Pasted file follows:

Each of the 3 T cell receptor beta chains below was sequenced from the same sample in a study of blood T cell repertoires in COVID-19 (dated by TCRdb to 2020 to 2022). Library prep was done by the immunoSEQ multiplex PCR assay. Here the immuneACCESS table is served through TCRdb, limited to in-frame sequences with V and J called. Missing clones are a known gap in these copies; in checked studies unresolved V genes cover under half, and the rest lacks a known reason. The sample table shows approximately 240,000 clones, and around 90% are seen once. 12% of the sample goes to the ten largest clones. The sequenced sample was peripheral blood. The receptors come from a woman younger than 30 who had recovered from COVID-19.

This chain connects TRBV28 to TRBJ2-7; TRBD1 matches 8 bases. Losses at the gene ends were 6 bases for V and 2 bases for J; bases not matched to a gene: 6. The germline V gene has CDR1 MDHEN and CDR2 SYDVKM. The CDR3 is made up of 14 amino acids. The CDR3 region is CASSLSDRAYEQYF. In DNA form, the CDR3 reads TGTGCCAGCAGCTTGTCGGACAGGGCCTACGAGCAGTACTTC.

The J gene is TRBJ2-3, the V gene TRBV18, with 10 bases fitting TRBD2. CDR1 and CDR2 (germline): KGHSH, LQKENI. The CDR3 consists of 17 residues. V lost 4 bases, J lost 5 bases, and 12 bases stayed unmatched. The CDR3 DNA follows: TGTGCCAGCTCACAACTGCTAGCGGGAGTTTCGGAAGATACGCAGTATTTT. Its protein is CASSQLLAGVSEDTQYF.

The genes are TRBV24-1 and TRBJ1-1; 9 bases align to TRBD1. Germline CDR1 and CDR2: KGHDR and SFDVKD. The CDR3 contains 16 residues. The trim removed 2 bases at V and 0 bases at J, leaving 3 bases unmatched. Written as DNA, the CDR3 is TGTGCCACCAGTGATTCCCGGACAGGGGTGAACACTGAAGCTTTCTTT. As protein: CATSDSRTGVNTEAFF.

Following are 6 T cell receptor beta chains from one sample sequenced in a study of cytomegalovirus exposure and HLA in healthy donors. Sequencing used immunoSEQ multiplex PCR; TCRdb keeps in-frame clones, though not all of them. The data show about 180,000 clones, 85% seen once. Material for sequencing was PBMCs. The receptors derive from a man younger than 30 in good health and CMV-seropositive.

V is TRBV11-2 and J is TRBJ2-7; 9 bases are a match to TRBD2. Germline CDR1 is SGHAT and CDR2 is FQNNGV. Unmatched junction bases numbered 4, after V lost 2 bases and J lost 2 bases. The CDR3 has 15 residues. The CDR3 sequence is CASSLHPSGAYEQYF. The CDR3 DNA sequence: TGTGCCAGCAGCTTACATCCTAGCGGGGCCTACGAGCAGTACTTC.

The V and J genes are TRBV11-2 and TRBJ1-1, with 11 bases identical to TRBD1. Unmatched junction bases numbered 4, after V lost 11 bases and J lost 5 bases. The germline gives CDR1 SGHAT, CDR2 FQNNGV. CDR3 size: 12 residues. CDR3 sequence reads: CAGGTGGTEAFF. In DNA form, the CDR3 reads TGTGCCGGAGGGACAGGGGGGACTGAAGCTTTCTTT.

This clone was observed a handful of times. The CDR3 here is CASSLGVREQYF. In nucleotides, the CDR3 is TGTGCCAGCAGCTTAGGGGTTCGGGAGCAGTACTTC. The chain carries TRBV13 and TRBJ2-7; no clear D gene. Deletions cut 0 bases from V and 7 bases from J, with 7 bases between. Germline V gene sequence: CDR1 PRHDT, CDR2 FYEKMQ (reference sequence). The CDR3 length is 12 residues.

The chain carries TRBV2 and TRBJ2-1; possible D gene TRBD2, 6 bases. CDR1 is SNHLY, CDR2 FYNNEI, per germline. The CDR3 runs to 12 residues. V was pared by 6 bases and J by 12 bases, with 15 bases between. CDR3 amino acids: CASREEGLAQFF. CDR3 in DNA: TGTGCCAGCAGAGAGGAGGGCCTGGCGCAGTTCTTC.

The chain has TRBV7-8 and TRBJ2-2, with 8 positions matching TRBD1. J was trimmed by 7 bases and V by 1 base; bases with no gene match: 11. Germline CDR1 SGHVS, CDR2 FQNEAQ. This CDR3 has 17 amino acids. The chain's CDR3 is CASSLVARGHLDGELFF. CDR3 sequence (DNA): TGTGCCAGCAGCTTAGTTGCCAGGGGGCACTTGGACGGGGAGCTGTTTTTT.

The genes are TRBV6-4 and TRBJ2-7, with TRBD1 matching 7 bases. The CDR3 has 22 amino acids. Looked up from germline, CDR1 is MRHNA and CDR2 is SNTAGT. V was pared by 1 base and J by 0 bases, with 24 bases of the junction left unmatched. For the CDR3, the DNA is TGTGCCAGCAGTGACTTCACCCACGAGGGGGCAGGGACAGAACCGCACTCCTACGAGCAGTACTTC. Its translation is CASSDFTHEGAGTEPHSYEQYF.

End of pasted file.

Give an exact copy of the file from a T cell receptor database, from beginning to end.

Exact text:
Each of the 3 T cell receptor beta chains below was sequenced from the same sample in a study of blood T cell repertoires in COVID-19 (dated by TCRdb to 2020 to 2022). Library prep was done by the immunoSEQ multiplex PCR assay. Here the immuneACCESS table is served through TCRdb, limited to in-frame sequences with V and J called. Missing clones are a known gap in these copies; in checked studies unresolved V genes cover under half, and the rest lacks a known reason. The sample table shows approximately 240,000 clones, and around 90% are seen once. 12% of the sample goes to the ten largest clones. The sequenced sample was peripheral blood. The receptors come from a woman younger than 30 who had recovered from COVID-19.

This chain connects TRBV28 to TRBJ2-7; TRBD1 matches 8 bases. Losses at the gene ends were 6 bases for V and 2 bases for J; bases not matched to a gene: 6. The germline V gene has CDR1 MDHEN and CDR2 SYDVKM. The CDR3 is made up of 14 amino acids. The CDR3 region is CASSLSDRAYEQYF. In DNA form, the CDR3 reads TGTGCCAGCAGCTTGTCGGACAGGGCCTACGAGCAGTACTTC.

The J gene is TRBJ2-3, the V gene TRBV18, with 10 bases fitting TRBD2. CDR1 and CDR2 (germline): KGHSH, LQKENI. The CDR3 consists of 17 residues. V lost 4 bases, J lost 5 bases, and 12 bases stayed unmatched. The CDR3 DNA follows: TGTGCCAGCTCACAACTGCTAGCGGGAGTTTCGGAAGATACGCAGTATTTT. Its protein is CASSQLLAGVSEDTQYF.

The genes are TRBV24-1 and TRBJ1-1; 9 bases align to TRBD1. Germline CDR1 and CDR2: KGHDR and SFDVKD. The CDR3 contains 16 residues. The trim removed 2 bases at V and 0 bases at J, leaving 3 bases unmatched. Written as DNA, the CDR3 is TGTGCCACCAGTGATTCCCGGACAGGGGTGAACACTGAAGCTTTCTTT. As protein: CATSDSRTGVNTEAFF.

Following are 6 T cell receptor beta chains from one sample sequenced in a study of cytomegalovirus exposure and HLA in healthy donors. Sequencing used immunoSEQ multiplex PCR; TCRdb keeps in-frame clones, though not all of them. The data show about 180,000 clones, 85% seen once. Material for sequencing was PBMCs. The receptors derive from a man younger than 30 in good health and CMV-seropositive.

V is TRBV11-2 and J is TRBJ2-7; 9 bases are a match to TRBD2. Germline CDR1 is SGHAT and CDR2 is FQNNGV. Unmatched junction bases numbered 4, after V lost 2 bases and J lost 2 bases. The CDR3 has 15 residues. The CDR3 sequence is CASSLHPSGAYEQYF. The CDR3 DNA sequence: TGTGCCAGCAGCTTACATCCTAGCGGGGCCTACGAGCAGTACTTC.

The V and J genes are TRBV11-2 and TRBJ1-1, with 11 bases identical to TRBD1. Unmatched junction bases numbered 4, after V lost 11 bases and J lost 5 bases. The germline gives CDR1 SGHAT, CDR2 FQNNGV. CDR3 size: 12 residues. CDR3 sequence reads: CAGGTGGTEAFF. In DNA form, the CDR3 reads TGTGCCGGAGGGACAGGGGGGACTGAAGCTTTCTTT.

This clone was observed a handful of times. The CDR3 here is CASSLGVREQYF. In nucleotides, the CDR3 is TGTGCCAGCAGCTTAGGGGTTCGGGAGCAGTACTTC. The chain carries TRBV13 and TRBJ2-7; no clear D gene. Deletions cut 0 bases from V and 7 bases from J, with 7 bases between. Germline V gene sequence: CDR1 PRHDT, CDR2 FYEKMQ (reference sequence). The CDR3 length is 12 residues.

The chain carries TRBV2 and TRBJ2-1; possible D gene TRBD2, 6 bases. CDR1 is SNHLY, CDR2 FYNNEI, per germline. The CDR3 runs to 12 residues. V was pared by 6 bases and J by 12 bases, with 15 bases between. CDR3 amino acids: CASREEGLAQFF. CDR3 in DNA: TGTGCCAGCAGAGAGGAGGGCCTGGCGCAGTTCTTC.

The chain has TRBV7-8 and TRBJ2-2, with 8 positions matching TRBD1. J was trimmed by 7 bases and V by 1 base; bases with no gene match: 11. Germline CDR1 SGHVS, CDR2 FQNEAQ. This CDR3 has 17 amino acids. The chain's CDR3 is CASSLVARGHLDGELFF. CDR3 sequence (DNA): TGTGCCAGCAGCTTAGTTGCCAGGGGGCACTTGGACGGGGAGCTGTTTTTT.

The genes are TRBV6-4 and TRBJ2-7, with TRBD1 matching 7 bases. The CDR3 has 22 amino acids. Looked up from germline, CDR1 is MRHNA and CDR2 is SNTAGT. V was pared by 1 base and J by 0 bases, with 24 bases of the junction left unmatched. For the CDR3, the DNA is TGTGCCAGCAGTGACTTCACCCACGAGGGGGCAGGGACAGAACCGCACTCCTACGAGCAGTACTTC. Its translation is CASSDFTHEGAGTEPHSYEQYF.